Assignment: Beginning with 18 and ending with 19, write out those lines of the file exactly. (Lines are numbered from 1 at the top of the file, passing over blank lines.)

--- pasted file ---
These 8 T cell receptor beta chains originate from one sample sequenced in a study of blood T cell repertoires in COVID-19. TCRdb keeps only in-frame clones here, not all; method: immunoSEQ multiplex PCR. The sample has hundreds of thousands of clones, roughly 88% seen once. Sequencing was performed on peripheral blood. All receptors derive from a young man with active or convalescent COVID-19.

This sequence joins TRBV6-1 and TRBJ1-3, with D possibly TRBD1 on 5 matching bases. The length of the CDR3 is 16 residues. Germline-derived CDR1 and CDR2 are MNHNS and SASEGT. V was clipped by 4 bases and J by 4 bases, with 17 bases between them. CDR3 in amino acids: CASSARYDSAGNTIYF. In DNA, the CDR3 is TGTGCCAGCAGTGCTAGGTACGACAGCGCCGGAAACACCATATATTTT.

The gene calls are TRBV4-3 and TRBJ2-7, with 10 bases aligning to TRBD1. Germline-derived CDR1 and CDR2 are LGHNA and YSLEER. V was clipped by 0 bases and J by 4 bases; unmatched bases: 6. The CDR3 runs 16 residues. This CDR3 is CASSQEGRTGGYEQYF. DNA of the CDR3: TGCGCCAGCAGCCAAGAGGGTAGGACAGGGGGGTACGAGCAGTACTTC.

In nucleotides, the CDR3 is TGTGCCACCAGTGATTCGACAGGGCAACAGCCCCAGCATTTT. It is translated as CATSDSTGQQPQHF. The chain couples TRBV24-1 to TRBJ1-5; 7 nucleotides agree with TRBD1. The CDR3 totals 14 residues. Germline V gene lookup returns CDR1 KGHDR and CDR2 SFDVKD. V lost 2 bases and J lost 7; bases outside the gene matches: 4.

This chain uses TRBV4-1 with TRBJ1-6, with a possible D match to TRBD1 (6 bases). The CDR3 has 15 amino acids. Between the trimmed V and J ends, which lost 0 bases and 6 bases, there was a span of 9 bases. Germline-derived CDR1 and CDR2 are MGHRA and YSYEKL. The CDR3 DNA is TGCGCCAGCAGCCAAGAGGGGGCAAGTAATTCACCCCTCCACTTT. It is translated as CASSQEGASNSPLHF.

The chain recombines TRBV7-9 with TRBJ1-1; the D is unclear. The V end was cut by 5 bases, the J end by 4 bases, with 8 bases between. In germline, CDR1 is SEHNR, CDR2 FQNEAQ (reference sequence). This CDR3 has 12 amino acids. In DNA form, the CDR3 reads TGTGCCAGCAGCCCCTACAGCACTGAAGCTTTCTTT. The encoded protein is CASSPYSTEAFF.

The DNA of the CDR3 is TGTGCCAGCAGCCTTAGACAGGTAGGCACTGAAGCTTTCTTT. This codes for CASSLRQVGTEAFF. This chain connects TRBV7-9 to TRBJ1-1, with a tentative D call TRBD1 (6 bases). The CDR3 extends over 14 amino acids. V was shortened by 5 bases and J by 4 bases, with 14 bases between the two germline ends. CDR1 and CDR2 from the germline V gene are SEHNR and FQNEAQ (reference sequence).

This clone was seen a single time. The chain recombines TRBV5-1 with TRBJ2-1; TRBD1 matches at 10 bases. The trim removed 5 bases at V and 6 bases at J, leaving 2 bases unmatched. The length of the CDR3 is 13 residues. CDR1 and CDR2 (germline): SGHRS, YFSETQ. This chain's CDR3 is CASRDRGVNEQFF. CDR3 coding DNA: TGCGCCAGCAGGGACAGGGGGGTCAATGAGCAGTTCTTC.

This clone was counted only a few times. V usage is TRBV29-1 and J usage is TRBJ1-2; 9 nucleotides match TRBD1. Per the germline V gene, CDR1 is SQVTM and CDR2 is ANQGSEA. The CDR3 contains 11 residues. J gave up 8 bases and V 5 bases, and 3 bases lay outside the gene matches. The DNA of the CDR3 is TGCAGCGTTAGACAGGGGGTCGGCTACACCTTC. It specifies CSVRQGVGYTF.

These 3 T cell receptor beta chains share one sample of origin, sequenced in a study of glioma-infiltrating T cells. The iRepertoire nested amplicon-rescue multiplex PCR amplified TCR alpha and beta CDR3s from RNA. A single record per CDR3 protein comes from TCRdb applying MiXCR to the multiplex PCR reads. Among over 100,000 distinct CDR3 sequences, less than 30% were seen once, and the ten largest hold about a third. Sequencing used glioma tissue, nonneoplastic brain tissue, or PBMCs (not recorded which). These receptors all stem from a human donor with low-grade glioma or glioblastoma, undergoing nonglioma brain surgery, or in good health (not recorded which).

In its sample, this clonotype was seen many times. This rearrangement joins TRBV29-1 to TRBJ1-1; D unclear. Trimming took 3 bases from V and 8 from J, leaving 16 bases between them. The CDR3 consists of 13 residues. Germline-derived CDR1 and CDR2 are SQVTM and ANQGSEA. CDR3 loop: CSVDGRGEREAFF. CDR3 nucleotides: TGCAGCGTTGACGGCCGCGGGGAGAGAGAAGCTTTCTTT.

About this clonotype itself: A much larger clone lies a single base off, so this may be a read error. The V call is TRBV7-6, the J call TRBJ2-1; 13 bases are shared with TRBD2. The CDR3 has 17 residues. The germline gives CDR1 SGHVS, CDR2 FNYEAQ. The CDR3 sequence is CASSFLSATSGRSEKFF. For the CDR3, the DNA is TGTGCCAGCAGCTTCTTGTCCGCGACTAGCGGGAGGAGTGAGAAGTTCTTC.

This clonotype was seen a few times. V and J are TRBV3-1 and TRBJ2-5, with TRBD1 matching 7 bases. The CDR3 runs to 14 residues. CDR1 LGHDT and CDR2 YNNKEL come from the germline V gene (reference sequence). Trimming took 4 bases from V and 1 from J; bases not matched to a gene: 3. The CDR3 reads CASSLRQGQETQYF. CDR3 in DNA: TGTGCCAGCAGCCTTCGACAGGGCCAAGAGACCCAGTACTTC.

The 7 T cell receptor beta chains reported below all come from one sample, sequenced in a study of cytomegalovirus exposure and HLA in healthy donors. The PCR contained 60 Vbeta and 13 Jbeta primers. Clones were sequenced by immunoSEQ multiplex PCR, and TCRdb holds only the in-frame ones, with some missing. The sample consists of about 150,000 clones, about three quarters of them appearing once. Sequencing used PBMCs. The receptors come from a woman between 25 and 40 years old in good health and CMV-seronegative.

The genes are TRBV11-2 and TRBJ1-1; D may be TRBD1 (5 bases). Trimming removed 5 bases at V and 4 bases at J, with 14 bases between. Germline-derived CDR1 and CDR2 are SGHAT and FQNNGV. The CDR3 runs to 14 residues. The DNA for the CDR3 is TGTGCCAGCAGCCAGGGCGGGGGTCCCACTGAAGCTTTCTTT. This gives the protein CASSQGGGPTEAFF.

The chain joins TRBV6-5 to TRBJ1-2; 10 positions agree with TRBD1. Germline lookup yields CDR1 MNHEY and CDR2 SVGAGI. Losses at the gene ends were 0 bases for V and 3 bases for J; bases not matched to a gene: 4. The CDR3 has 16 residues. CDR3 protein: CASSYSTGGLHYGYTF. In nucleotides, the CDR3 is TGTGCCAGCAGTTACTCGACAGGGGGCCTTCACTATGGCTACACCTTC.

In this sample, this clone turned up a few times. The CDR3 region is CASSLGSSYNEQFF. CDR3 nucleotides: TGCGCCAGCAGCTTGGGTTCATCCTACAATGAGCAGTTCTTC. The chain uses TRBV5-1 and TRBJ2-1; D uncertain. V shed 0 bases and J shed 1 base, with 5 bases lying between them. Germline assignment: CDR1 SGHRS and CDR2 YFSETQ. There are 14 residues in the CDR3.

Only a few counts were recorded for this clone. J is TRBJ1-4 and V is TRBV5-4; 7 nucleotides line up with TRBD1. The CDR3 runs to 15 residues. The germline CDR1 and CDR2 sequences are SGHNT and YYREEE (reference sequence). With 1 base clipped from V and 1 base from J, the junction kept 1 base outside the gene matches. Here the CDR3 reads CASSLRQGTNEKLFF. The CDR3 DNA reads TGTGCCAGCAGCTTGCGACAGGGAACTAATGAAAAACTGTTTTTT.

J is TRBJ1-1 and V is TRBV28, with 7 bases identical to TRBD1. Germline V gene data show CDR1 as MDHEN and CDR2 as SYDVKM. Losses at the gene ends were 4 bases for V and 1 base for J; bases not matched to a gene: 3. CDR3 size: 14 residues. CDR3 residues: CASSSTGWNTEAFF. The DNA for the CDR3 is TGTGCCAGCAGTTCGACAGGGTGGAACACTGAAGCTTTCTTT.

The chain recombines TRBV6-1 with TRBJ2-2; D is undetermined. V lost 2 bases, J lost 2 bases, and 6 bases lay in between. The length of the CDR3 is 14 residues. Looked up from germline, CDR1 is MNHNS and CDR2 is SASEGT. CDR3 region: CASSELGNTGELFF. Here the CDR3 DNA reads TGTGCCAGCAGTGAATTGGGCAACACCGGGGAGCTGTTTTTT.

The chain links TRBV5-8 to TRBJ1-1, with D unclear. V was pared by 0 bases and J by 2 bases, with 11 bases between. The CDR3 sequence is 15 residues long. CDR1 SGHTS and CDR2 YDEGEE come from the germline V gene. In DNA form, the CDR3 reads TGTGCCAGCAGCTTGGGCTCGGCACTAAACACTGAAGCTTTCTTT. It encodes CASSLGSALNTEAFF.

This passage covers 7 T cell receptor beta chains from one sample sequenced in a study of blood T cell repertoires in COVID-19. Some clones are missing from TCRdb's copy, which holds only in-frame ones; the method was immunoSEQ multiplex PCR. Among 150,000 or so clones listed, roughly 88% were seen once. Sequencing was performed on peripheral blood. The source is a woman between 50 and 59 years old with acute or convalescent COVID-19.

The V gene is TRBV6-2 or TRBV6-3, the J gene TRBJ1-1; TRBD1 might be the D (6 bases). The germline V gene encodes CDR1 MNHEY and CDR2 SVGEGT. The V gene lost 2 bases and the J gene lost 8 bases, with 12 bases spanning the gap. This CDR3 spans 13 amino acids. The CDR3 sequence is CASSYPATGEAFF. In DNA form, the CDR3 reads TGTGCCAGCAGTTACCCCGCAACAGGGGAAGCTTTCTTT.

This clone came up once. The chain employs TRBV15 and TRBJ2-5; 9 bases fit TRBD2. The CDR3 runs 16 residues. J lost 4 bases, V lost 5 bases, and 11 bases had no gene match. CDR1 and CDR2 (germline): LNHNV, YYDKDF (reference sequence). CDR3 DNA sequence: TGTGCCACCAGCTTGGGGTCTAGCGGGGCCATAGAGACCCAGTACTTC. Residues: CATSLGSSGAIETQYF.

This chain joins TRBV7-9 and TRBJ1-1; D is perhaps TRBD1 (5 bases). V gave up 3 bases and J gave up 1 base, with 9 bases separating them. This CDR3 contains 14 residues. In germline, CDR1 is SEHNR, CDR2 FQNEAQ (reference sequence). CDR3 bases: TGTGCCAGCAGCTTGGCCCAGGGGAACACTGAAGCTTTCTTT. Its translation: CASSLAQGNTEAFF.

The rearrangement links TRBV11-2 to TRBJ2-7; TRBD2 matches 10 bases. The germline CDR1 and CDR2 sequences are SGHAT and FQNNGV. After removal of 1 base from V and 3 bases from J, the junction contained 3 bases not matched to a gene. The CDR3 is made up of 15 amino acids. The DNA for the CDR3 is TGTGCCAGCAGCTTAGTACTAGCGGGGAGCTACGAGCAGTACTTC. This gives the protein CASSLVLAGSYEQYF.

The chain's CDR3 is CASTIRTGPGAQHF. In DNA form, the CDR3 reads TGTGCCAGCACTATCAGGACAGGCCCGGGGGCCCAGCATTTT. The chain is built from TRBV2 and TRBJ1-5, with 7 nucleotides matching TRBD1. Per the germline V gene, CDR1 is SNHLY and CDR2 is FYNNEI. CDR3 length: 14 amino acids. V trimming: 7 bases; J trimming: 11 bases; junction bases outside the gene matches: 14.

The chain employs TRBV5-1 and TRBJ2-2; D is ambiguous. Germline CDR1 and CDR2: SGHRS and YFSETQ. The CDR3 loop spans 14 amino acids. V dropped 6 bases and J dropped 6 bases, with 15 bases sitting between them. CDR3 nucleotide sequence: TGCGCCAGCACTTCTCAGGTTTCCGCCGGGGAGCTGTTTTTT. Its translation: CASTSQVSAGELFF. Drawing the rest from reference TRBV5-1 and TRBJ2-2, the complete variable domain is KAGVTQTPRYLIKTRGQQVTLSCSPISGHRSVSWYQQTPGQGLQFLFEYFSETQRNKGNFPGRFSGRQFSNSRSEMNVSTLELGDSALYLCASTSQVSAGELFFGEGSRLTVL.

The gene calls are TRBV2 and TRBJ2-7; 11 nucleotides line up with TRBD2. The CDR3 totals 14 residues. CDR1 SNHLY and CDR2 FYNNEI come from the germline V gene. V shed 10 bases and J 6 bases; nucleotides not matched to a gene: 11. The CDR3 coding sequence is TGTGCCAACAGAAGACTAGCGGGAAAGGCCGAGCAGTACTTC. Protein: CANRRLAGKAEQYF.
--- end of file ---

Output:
Only a few counts were recorded for this clone. J is TRBJ1-4 and V is TRBV5-4; 7 nucleotides line up with TRBD1. The CDR3 runs to 15 residues. The germline CDR1 and CDR2 sequences are SGHNT and YYREEE (reference sequence). With 1 base clipped from V and 1 base from J, the junction kept 1 base outside the gene matches. Here the CDR3 reads CASSLRQGTNEKLFF. The CDR3 DNA reads TGTGCCAGCAGCTTGCGACAGGGAACTAATGAAAAACTGTTTTTT.

J is TRBJ1-1 and V is TRBV28, with 7 bases identical to TRBD1. Germline V gene data show CDR1 as MDHEN and CDR2 as SYDVKM. Losses at the gene ends were 4 bases for V and 1 base for J; bases not matched to a gene: 3. CDR3 size: 14 residues. CDR3 residues: CASSSTGWNTEAFF. The DNA for the CDR3 is TGTGCCAGCAGTTCGACAGGGTGGAACACTGAAGCTTTCTTT.